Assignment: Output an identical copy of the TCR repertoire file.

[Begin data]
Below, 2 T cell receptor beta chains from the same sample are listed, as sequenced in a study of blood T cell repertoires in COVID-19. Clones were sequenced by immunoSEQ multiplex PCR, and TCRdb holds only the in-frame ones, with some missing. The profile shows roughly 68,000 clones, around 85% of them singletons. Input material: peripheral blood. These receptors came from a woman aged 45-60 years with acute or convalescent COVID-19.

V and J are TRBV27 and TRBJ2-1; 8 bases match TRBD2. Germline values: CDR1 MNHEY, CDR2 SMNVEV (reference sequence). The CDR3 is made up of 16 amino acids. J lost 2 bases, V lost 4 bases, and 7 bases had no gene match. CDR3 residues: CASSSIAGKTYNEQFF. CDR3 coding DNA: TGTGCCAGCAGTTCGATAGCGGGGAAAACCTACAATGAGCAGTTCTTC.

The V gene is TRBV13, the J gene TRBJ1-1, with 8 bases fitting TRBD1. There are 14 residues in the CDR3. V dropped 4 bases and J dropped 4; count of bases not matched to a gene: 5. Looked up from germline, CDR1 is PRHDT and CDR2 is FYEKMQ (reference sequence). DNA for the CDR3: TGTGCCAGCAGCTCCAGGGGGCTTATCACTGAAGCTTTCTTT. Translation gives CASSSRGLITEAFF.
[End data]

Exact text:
Below, 2 T cell receptor beta chains from the same sample are listed, as sequenced in a study of blood T cell repertoires in COVID-19. Clones were sequenced by immunoSEQ multiplex PCR, and TCRdb holds only the in-frame ones, with some missing. The profile shows roughly 68,000 clones, around 85% of them singletons. Input material: peripheral blood. These receptors came from a woman aged 45-60 years with acute or convalescent COVID-19.

V and J are TRBV27 and TRBJ2-1; 8 bases match TRBD2. Germline values: CDR1 MNHEY, CDR2 SMNVEV (reference sequence). The CDR3 is made up of 16 amino acids. J lost 2 bases, V lost 4 bases, and 7 bases had no gene match. CDR3 residues: CASSSIAGKTYNEQFF. CDR3 coding DNA: TGTGCCAGCAGTTCGATAGCGGGGAAAACCTACAATGAGCAGTTCTTC.

The V gene is TRBV13, the J gene TRBJ1-1, with 8 bases fitting TRBD1. There are 14 residues in the CDR3. V dropped 4 bases and J dropped 4; count of bases not matched to a gene: 5. Looked up from germline, CDR1 is PRHDT and CDR2 is FYEKMQ (reference sequence). DNA for the CDR3: TGTGCCAGCAGCTCCAGGGGGCTTATCACTGAAGCTTTCTTT. Translation gives CASSSRGLITEAFF.